C. elegans have many desirable features for drug discovery, such as their ease of maintenance in the laboratory, their transparent bodies for anatomical observation, their high genetic homology (60–80%) to humans, the publication of the complete genome sequence (48–50), conserved biological molecular responses, essentially no ethical problems, their high fertility rates (~250 eggs/worm within several days), and the availability of molecular biology tools (i.e., transgenic, gene knockouts, and RNAi knockdowns) (37). In addition, their short lifespan (~3 weeks) and small size are favorable for the screening of antiaging drugs due to the reduced experimental costs and their capacity for high throughput (51) (Table 1).
Frailty is defined as a condition of decreased physiological reserves by multisystem dysregulation and increased vulnerability to stressors (2). Similarly, aging is defined as the decreased adaptability to internal and external stress and increased vulnerability to disease and mortality by an accumulation of deficits derived from the progressive structural and functional decline of proteins, cellular organelles, tissues, and organs (52, 53). Both of these definitions have a lot in common, although the phrases are different.
Moreover, many age-associated features described in mammals, including neuromuscular degeneration, weakness to stressors, elevated infection levels, decreased physiological activity, and increased mortality, are also observed in C. elegans models (54).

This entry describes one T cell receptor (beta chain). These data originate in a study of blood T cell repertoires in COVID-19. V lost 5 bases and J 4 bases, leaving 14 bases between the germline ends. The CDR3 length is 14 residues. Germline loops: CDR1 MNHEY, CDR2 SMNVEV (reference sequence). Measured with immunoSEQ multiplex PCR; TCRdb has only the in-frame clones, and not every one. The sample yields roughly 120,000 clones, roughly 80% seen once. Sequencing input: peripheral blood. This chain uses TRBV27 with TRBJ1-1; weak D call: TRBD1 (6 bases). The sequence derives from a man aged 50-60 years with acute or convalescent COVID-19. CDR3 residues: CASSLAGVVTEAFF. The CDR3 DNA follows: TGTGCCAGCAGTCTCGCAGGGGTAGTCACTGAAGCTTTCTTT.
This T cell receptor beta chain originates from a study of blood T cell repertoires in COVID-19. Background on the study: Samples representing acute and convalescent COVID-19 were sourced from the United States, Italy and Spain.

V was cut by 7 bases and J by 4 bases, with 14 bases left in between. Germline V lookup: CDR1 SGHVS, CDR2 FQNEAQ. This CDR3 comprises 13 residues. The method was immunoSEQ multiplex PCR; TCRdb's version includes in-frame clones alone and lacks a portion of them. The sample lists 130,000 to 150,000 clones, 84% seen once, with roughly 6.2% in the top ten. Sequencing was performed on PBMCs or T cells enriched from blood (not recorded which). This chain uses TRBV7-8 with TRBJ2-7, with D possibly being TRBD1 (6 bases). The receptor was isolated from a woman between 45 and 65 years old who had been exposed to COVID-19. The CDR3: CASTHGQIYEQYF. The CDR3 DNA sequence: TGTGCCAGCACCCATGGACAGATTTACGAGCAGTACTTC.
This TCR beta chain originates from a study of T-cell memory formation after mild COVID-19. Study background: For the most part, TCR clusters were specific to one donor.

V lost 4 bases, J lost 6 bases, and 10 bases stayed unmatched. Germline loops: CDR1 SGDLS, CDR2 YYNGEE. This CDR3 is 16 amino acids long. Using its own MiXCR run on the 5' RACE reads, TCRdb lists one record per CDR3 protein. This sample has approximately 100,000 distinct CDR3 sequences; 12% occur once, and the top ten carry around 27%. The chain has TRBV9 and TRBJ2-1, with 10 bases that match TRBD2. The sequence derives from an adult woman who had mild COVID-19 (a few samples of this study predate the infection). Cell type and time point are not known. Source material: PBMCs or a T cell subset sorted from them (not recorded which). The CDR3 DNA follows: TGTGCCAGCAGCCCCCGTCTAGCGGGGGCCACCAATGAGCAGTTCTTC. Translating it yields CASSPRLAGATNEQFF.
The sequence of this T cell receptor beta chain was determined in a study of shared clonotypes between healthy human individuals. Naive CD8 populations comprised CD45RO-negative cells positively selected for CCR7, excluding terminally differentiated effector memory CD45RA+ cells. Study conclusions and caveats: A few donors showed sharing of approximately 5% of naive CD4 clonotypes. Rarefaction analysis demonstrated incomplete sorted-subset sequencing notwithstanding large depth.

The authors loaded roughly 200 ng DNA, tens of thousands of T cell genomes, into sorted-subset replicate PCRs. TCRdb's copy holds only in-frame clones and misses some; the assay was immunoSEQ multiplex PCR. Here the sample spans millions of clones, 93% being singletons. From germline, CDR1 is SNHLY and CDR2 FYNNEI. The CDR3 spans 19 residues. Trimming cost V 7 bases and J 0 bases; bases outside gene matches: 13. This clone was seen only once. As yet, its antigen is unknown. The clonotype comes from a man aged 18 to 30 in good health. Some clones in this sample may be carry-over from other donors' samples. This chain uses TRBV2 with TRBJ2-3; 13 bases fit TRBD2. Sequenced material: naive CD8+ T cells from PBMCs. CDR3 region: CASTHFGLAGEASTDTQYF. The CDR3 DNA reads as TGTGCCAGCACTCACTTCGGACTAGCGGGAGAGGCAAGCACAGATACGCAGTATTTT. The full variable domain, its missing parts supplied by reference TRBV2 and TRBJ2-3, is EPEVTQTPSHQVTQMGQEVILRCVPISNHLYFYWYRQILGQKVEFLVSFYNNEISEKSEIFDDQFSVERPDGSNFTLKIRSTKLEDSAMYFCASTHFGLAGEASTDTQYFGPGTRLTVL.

Aging in C. elegans is also characterized by a severe loss of muscle mass and function (sarcopenia) (55), which gradually interferes with movement and the ingestion of food. Muscle mitochondrial energy dysregulation (56–58) and an accumulation of oxidative damage and aggregates in muscle cells are also likely to be related to muscle dysfunction in aged C. elegans (59, 60).
Several research papers have recently documented the relationship between lifespan, health span, and frailty in C. elegans. Newell et al. reported that mutants of age-related pathway genes in C. elegans showed that long-lived mutants displayed prolonged midlife movement and did not prolong the frailty period assessed by locomotor decline (56, 61); however, Bansal et al. previously reported controversial results showing that some long-lived mutants increased the proportion of the frailty period rather than health span (62).